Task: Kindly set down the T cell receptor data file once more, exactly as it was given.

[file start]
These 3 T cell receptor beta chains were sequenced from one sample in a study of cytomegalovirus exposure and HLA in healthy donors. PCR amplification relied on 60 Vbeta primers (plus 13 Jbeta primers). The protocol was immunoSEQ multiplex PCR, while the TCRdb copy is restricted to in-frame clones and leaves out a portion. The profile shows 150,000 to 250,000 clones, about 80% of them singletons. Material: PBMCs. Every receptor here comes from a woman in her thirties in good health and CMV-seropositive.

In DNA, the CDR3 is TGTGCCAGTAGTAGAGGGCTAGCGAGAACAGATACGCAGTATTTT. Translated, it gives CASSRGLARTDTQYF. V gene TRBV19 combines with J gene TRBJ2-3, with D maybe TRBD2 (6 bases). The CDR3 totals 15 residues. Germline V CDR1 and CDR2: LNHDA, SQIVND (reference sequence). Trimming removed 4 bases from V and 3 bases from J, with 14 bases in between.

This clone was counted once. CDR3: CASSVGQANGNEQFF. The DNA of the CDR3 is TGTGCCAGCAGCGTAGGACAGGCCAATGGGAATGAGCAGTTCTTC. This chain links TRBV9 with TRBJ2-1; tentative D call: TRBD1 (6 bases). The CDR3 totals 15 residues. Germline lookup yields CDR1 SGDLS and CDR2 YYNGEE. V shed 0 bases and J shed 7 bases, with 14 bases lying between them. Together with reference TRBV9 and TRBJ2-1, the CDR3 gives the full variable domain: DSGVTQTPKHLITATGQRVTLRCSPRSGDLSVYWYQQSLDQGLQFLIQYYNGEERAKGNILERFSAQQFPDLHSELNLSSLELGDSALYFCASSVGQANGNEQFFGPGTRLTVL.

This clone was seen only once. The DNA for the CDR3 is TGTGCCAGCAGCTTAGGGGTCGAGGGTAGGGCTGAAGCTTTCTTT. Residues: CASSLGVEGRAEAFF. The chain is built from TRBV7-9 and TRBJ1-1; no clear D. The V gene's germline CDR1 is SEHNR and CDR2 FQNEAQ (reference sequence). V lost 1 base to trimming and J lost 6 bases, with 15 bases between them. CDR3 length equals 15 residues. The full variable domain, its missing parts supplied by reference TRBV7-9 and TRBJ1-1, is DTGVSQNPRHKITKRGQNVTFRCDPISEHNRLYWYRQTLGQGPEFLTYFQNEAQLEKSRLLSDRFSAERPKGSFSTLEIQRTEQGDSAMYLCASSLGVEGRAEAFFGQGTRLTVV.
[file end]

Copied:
These 3 T cell receptor beta chains were sequenced from one sample in a study of cytomegalovirus exposure and HLA in healthy donors. PCR amplification relied on 60 Vbeta primers (plus 13 Jbeta primers). The protocol was immunoSEQ multiplex PCR, while the TCRdb copy is restricted to in-frame clones and leaves out a portion. The profile shows 150,000 to 250,000 clones, about 80% of them singletons. Material: PBMCs. Every receptor here comes from a woman in her thirties in good health and CMV-seropositive.

In DNA, the CDR3 is TGTGCCAGTAGTAGAGGGCTAGCGAGAACAGATACGCAGTATTTT. Translated, it gives CASSRGLARTDTQYF. V gene TRBV19 combines with J gene TRBJ2-3, with D maybe TRBD2 (6 bases). The CDR3 totals 15 residues. Germline V CDR1 and CDR2: LNHDA, SQIVND (reference sequence). Trimming removed 4 bases from V and 3 bases from J, with 14 bases in between.

This clone was counted once. CDR3: CASSVGQANGNEQFF. The DNA of the CDR3 is TGTGCCAGCAGCGTAGGACAGGCCAATGGGAATGAGCAGTTCTTC. This chain links TRBV9 with TRBJ2-1; tentative D call: TRBD1 (6 bases). The CDR3 totals 15 residues. Germline lookup yields CDR1 SGDLS and CDR2 YYNGEE. V shed 0 bases and J shed 7 bases, with 14 bases lying between them. Together with reference TRBV9 and TRBJ2-1, the CDR3 gives the full variable domain: DSGVTQTPKHLITATGQRVTLRCSPRSGDLSVYWYQQSLDQGLQFLIQYYNGEERAKGNILERFSAQQFPDLHSELNLSSLELGDSALYFCASSVGQANGNEQFFGPGTRLTVL.

This clone was seen only once. The DNA for the CDR3 is TGTGCCAGCAGCTTAGGGGTCGAGGGTAGGGCTGAAGCTTTCTTT. Residues: CASSLGVEGRAEAFF. The chain is built from TRBV7-9 and TRBJ1-1; no clear D. The V gene's germline CDR1 is SEHNR and CDR2 FQNEAQ (reference sequence). V lost 1 base to trimming and J lost 6 bases, with 15 bases between them. CDR3 length equals 15 residues. The full variable domain, its missing parts supplied by reference TRBV7-9 and TRBJ1-1, is DTGVSQNPRHKITKRGQNVTFRCDPISEHNRLYWYRQTLGQGPEFLTYFQNEAQLEKSRLLSDRFSAERPKGSFSTLEIQRTEQGDSAMYLCASSLGVEGRAEAFFGQGTRLTVV.